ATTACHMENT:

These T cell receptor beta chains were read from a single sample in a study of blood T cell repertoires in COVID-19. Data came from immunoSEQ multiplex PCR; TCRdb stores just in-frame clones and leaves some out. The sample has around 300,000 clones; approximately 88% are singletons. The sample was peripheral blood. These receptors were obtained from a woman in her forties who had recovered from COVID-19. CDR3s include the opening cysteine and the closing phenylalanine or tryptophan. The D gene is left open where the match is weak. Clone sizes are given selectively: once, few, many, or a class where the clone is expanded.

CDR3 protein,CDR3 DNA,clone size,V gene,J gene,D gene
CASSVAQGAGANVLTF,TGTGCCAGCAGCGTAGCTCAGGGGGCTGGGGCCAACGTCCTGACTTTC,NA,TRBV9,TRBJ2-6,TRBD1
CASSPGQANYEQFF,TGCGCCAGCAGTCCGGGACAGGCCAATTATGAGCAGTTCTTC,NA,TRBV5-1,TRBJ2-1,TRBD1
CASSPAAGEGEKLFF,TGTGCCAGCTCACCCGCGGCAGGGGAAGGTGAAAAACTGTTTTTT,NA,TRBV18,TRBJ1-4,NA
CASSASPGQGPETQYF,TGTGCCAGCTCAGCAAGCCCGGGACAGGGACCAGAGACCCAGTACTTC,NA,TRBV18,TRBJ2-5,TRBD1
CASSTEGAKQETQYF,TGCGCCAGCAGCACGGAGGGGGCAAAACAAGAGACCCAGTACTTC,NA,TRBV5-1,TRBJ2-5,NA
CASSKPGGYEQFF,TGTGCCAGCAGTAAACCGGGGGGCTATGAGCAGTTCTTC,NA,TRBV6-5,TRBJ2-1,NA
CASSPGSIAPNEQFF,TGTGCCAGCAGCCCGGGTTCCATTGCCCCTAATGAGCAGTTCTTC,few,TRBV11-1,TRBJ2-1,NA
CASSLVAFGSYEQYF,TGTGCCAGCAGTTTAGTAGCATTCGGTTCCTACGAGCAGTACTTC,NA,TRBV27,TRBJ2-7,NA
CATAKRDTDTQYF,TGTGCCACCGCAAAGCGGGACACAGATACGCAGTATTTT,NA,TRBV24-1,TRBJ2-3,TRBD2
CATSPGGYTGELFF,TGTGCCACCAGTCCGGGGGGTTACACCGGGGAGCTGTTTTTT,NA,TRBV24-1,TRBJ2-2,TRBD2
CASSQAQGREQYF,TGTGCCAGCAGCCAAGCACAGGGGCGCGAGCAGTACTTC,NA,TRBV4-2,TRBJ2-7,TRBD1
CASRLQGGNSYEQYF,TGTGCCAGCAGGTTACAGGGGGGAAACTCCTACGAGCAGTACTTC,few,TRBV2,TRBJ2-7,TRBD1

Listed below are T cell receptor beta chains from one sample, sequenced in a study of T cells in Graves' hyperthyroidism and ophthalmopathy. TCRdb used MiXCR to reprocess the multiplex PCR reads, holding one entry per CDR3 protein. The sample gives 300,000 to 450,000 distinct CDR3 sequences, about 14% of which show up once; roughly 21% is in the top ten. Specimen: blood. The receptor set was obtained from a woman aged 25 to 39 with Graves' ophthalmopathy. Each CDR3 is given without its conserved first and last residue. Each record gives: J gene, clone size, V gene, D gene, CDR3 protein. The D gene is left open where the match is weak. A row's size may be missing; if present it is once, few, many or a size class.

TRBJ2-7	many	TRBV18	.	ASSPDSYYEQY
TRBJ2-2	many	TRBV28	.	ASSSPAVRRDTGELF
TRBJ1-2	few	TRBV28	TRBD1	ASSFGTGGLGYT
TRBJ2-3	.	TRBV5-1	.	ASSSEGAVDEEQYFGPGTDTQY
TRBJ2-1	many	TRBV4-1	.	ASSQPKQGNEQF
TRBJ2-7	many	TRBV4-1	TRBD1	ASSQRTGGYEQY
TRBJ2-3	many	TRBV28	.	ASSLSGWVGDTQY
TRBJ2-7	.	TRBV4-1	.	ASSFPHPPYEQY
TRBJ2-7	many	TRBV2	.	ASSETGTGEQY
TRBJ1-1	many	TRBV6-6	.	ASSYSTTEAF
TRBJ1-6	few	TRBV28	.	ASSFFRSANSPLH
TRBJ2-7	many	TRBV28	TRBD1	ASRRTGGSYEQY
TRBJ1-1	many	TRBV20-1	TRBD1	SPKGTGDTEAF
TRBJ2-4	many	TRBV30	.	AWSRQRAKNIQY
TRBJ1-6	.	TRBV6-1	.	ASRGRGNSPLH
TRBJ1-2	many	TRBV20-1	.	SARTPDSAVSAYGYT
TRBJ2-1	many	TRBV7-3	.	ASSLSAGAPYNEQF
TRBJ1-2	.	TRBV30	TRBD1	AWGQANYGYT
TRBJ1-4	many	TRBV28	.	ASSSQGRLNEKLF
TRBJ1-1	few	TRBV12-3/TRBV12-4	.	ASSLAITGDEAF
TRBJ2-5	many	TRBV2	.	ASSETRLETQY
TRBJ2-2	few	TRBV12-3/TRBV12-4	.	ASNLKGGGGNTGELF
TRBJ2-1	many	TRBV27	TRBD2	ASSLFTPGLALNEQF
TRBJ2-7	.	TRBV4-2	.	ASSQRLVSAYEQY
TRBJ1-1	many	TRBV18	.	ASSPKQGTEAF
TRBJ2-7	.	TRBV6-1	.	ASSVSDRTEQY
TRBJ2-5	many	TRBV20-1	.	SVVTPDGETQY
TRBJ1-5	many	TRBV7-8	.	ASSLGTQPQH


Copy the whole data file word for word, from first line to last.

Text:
These T cell receptor beta chains were read from a single sample in a study of blood T cell repertoires in COVID-19. Data came from immunoSEQ multiplex PCR; TCRdb stores just in-frame clones and leaves some out. The sample has around 300,000 clones; approximately 88% are singletons. The sample was peripheral blood. These receptors were obtained from a woman in her forties who had recovered from COVID-19. CDR3s include the opening cysteine and the closing phenylalanine or tryptophan. The D gene is left open where the match is weak. Clone sizes are given selectively: once, few, many, or a class where the clone is expanded.

CDR3 protein,CDR3 DNA,clone size,V gene,J gene,D gene
CASSVAQGAGANVLTF,TGTGCCAGCAGCGTAGCTCAGGGGGCTGGGGCCAACGTCCTGACTTTC,NA,TRBV9,TRBJ2-6,TRBD1
CASSPGQANYEQFF,TGCGCCAGCAGTCCGGGACAGGCCAATTATGAGCAGTTCTTC,NA,TRBV5-1,TRBJ2-1,TRBD1
CASSPAAGEGEKLFF,TGTGCCAGCTCACCCGCGGCAGGGGAAGGTGAAAAACTGTTTTTT,NA,TRBV18,TRBJ1-4,NA
CASSASPGQGPETQYF,TGTGCCAGCTCAGCAAGCCCGGGACAGGGACCAGAGACCCAGTACTTC,NA,TRBV18,TRBJ2-5,TRBD1
CASSTEGAKQETQYF,TGCGCCAGCAGCACGGAGGGGGCAAAACAAGAGACCCAGTACTTC,NA,TRBV5-1,TRBJ2-5,NA
CASSKPGGYEQFF,TGTGCCAGCAGTAAACCGGGGGGCTATGAGCAGTTCTTC,NA,TRBV6-5,TRBJ2-1,NA
CASSPGSIAPNEQFF,TGTGCCAGCAGCCCGGGTTCCATTGCCCCTAATGAGCAGTTCTTC,few,TRBV11-1,TRBJ2-1,NA
CASSLVAFGSYEQYF,TGTGCCAGCAGTTTAGTAGCATTCGGTTCCTACGAGCAGTACTTC,NA,TRBV27,TRBJ2-7,NA
CATAKRDTDTQYF,TGTGCCACCGCAAAGCGGGACACAGATACGCAGTATTTT,NA,TRBV24-1,TRBJ2-3,TRBD2
CATSPGGYTGELFF,TGTGCCACCAGTCCGGGGGGTTACACCGGGGAGCTGTTTTTT,NA,TRBV24-1,TRBJ2-2,TRBD2
CASSQAQGREQYF,TGTGCCAGCAGCCAAGCACAGGGGCGCGAGCAGTACTTC,NA,TRBV4-2,TRBJ2-7,TRBD1
CASRLQGGNSYEQYF,TGTGCCAGCAGGTTACAGGGGGGAAACTCCTACGAGCAGTACTTC,few,TRBV2,TRBJ2-7,TRBD1

Listed below are T cell receptor beta chains from one sample, sequenced in a study of T cells in Graves' hyperthyroidism and ophthalmopathy. TCRdb used MiXCR to reprocess the multiplex PCR reads, holding one entry per CDR3 protein. The sample gives 300,000 to 450,000 distinct CDR3 sequences, about 14% of which show up once; roughly 21% is in the top ten. Specimen: blood. The receptor set was obtained from a woman aged 25 to 39 with Graves' ophthalmopathy. Each CDR3 is given without its conserved first and last residue. Each record gives: J gene, clone size, V gene, D gene, CDR3 protein. The D gene is left open where the match is weak. A row's size may be missing; if present it is once, few, many or a size class.

TRBJ2-7	many	TRBV18	.	ASSPDSYYEQY
TRBJ2-2	many	TRBV28	.	ASSSPAVRRDTGELF
TRBJ1-2	few	TRBV28	TRBD1	ASSFGTGGLGYT
TRBJ2-3	.	TRBV5-1	.	ASSSEGAVDEEQYFGPGTDTQY
TRBJ2-1	many	TRBV4-1	.	ASSQPKQGNEQF
TRBJ2-7	many	TRBV4-1	TRBD1	ASSQRTGGYEQY
TRBJ2-3	many	TRBV28	.	ASSLSGWVGDTQY
TRBJ2-7	.	TRBV4-1	.	ASSFPHPPYEQY
TRBJ2-7	many	TRBV2	.	ASSETGTGEQY
TRBJ1-1	many	TRBV6-6	.	ASSYSTTEAF
TRBJ1-6	few	TRBV28	.	ASSFFRSANSPLH
TRBJ2-7	many	TRBV28	TRBD1	ASRRTGGSYEQY
TRBJ1-1	many	TRBV20-1	TRBD1	SPKGTGDTEAF
TRBJ2-4	many	TRBV30	.	AWSRQRAKNIQY
TRBJ1-6	.	TRBV6-1	.	ASRGRGNSPLH
TRBJ1-2	many	TRBV20-1	.	SARTPDSAVSAYGYT
TRBJ2-1	many	TRBV7-3	.	ASSLSAGAPYNEQF
TRBJ1-2	.	TRBV30	TRBD1	AWGQANYGYT
TRBJ1-4	many	TRBV28	.	ASSSQGRLNEKLF
TRBJ1-1	few	TRBV12-3/TRBV12-4	.	ASSLAITGDEAF
TRBJ2-5	many	TRBV2	.	ASSETRLETQY
TRBJ2-2	few	TRBV12-3/TRBV12-4	.	ASNLKGGGGNTGELF
TRBJ2-1	many	TRBV27	TRBD2	ASSLFTPGLALNEQF
TRBJ2-7	.	TRBV4-2	.	ASSQRLVSAYEQY
TRBJ1-1	many	TRBV18	.	ASSPKQGTEAF
TRBJ2-7	.	TRBV6-1	.	ASSVSDRTEQY
TRBJ2-5	many	TRBV20-1	.	SVVTPDGETQY
TRBJ1-5	many	TRBV7-8	.	ASSLGTQPQH